If they aren’t getting the hint that this is their time to shine with their decision-making brilliance, point out to them what they are doing. They may not even realize it. Ask them why they still feel the need to consult with you about this and reiterate that you trust them to come up with a kickass solution all on their own. Most of the time, self-confidence (or force of habit) is the culprit, and you need to allow some time for your team to build those skills, particularly if you’re the coach on an agile project.

I’ve had a few experiences, however, where no amount of “What do you think?” achieves the results I had hoped for. At this point, you may need to take stealthy project managing to the next level: if your team is constantly barraging you with IMs, go offline for a bit (Yes, this is possible! The world will not end, I promise!). Close your door. Do whatever you have to do to signal that you are unavailable. Before you do, however, set the expectation that your team needs to come up with a solution on their own that delivers XYZ, with a clear deadline.

It can be tricky to figure out how to manage people in this hands-off way while still avoiding giving the impression that you are ignoring them—which is definitely not what you are trying to accomplish. For this, set up weekly one-on-one meetings with each of your teammates. Having a designated time to meet teaches them to hold their questions until you are available and hopefully minimizes the number of unnecessary requests you might have otherwise received. If they come to your one-on-one and don’t have anything to discuss, end the meeting early. I’d be surprised if they weren’t prepared with a list of agenda items the following week. This is another subtle way to teach your team to be the drivers of their own careers.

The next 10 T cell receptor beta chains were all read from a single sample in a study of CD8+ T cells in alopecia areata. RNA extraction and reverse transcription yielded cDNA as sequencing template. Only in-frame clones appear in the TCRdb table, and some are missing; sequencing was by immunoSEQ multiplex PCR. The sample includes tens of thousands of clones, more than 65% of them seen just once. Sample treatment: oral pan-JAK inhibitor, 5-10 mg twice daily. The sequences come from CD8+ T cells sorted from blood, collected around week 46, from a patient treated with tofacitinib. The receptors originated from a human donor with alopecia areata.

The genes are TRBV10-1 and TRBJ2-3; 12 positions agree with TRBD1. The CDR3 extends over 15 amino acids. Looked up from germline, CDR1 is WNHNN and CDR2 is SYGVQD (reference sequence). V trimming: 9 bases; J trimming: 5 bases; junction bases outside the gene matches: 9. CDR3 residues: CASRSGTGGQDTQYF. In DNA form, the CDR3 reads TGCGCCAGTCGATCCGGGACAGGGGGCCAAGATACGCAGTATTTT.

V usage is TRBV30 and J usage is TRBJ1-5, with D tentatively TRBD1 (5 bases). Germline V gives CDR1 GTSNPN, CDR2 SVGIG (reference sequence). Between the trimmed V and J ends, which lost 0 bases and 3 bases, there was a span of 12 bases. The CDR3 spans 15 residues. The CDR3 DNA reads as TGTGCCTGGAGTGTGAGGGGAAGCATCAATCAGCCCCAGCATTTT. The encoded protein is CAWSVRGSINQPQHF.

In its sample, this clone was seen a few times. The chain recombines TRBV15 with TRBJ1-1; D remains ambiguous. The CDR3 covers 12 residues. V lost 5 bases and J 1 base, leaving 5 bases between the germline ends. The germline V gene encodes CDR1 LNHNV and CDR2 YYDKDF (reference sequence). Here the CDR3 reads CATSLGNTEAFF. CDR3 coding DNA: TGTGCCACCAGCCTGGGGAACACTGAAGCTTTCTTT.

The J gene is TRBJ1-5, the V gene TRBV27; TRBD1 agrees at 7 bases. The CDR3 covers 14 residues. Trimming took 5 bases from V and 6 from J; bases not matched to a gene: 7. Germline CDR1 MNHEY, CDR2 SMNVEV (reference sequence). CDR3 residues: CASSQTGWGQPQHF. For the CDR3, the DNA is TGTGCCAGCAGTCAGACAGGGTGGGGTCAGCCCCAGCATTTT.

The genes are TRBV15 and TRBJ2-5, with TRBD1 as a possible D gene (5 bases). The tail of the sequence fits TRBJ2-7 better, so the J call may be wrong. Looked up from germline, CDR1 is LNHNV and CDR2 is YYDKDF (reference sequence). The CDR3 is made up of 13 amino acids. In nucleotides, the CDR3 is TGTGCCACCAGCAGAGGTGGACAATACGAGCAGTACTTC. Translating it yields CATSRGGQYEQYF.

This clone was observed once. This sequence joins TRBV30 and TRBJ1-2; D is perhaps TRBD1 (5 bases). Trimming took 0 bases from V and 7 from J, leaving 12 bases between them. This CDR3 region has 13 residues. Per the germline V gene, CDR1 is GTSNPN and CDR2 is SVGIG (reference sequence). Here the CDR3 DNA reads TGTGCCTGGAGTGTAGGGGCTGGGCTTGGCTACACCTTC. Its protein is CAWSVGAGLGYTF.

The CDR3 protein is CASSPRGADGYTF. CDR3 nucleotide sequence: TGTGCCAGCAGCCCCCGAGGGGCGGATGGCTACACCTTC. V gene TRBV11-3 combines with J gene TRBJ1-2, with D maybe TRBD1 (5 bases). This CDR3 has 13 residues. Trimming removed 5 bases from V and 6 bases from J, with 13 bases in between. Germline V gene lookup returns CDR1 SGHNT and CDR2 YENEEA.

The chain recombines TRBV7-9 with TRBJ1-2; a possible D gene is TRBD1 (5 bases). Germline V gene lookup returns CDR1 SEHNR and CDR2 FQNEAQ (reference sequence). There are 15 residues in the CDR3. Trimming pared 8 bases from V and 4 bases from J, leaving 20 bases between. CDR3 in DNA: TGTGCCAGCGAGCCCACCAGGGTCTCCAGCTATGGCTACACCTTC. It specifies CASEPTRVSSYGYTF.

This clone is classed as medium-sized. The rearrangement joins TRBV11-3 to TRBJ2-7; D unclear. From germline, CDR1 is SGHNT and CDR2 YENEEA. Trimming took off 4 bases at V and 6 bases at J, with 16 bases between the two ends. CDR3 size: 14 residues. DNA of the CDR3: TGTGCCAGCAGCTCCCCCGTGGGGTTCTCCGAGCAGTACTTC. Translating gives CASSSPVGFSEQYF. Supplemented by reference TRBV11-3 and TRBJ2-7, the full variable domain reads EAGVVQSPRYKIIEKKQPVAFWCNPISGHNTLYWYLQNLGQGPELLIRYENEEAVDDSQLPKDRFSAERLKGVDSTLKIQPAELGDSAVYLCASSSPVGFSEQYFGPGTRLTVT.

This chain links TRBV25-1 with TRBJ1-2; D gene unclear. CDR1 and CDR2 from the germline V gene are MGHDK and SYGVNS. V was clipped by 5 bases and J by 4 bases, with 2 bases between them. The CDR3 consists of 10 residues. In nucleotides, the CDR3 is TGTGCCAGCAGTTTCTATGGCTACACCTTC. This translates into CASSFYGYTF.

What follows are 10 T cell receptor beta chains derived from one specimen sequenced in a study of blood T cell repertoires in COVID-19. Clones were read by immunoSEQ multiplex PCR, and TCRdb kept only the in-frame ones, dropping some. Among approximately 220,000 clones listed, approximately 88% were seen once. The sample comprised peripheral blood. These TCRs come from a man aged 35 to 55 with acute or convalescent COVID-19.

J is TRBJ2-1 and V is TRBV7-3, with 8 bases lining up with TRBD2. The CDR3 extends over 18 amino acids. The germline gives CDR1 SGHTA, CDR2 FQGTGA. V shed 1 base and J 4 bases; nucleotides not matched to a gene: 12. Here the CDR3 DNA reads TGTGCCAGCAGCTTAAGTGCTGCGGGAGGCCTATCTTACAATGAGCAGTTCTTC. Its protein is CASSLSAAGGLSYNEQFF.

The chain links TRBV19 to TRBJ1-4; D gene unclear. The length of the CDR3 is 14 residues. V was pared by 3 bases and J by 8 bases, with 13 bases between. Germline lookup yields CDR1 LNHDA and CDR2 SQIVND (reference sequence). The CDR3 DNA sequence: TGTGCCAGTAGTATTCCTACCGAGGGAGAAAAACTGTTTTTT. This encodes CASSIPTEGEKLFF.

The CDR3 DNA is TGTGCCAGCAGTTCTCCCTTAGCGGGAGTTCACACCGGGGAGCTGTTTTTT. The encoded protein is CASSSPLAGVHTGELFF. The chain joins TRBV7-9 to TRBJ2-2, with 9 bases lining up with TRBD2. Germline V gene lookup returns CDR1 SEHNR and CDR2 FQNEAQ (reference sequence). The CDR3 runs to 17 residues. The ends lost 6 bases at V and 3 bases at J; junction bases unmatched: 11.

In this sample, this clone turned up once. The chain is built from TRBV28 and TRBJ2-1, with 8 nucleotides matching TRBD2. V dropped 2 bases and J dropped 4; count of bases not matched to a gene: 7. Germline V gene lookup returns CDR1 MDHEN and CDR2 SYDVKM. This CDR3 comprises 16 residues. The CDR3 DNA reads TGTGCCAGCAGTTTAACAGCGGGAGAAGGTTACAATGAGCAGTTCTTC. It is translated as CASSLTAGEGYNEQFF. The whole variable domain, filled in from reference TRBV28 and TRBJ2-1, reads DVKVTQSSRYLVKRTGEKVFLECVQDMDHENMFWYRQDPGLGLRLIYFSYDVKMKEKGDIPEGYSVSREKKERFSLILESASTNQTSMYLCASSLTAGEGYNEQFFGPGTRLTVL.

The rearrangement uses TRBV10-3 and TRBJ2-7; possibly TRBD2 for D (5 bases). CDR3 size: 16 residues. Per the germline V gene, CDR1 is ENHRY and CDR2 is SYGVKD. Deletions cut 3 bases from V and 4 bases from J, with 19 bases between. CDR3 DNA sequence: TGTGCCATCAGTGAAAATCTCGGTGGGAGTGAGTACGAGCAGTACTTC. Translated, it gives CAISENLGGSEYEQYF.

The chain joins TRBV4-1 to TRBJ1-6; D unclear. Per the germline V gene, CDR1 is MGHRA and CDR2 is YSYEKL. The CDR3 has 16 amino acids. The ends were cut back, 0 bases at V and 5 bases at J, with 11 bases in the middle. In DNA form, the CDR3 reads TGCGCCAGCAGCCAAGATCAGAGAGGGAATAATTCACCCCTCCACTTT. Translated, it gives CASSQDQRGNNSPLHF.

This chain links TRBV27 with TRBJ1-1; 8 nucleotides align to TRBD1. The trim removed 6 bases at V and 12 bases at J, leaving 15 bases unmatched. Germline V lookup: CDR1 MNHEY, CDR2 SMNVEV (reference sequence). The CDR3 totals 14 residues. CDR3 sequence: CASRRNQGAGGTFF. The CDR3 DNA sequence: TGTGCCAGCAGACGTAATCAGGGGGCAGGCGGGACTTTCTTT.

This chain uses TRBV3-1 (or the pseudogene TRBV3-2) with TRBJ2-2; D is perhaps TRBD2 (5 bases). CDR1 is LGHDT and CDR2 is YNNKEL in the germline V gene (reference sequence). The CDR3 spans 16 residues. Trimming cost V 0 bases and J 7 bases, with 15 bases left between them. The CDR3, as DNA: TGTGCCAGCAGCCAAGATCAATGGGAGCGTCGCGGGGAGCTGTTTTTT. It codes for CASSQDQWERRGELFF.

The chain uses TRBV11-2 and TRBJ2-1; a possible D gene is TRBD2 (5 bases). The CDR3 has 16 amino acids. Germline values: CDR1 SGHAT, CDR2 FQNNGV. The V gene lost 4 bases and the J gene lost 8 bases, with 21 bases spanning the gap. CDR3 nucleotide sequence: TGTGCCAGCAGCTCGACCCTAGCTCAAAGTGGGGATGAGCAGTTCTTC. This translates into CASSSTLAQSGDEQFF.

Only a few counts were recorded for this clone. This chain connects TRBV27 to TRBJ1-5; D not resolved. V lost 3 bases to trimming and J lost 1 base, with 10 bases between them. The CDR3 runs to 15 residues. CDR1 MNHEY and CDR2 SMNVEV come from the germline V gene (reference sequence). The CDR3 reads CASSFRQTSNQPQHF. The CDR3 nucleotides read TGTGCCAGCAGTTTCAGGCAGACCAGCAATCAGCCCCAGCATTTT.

3. Teach Your Team To Fish

You know the proverb: give someone a fish, and they have food for a day. Teach someone how to fish, and you feed them for a lifetime.

In the example above, a team member asked you how to outline a report. Whether they knew it or not, they were identifying a broader issue that would benefit from resolution. Namely, if the project had a deliverable template, the team wouldn’t have to consult with you when initiating a new assignment. Particularly when you’re managing an agile project, this is a perfect fish teaching moment. At your next daily standup, let the team know that you’ve observed some inconsistency in the deliverable format and task them with implementing a solution by next week. Then, stand back and await the results. In learning how to manage people in this way, you may be surprised at what your team comes up with on their own, which has cascading benefits for your projects down the line.

Something similar happened recently on one of my projects. When the team brought the issue to my attention, I felt like I was in one of those “choose your own adventure” books you used to read as a kid: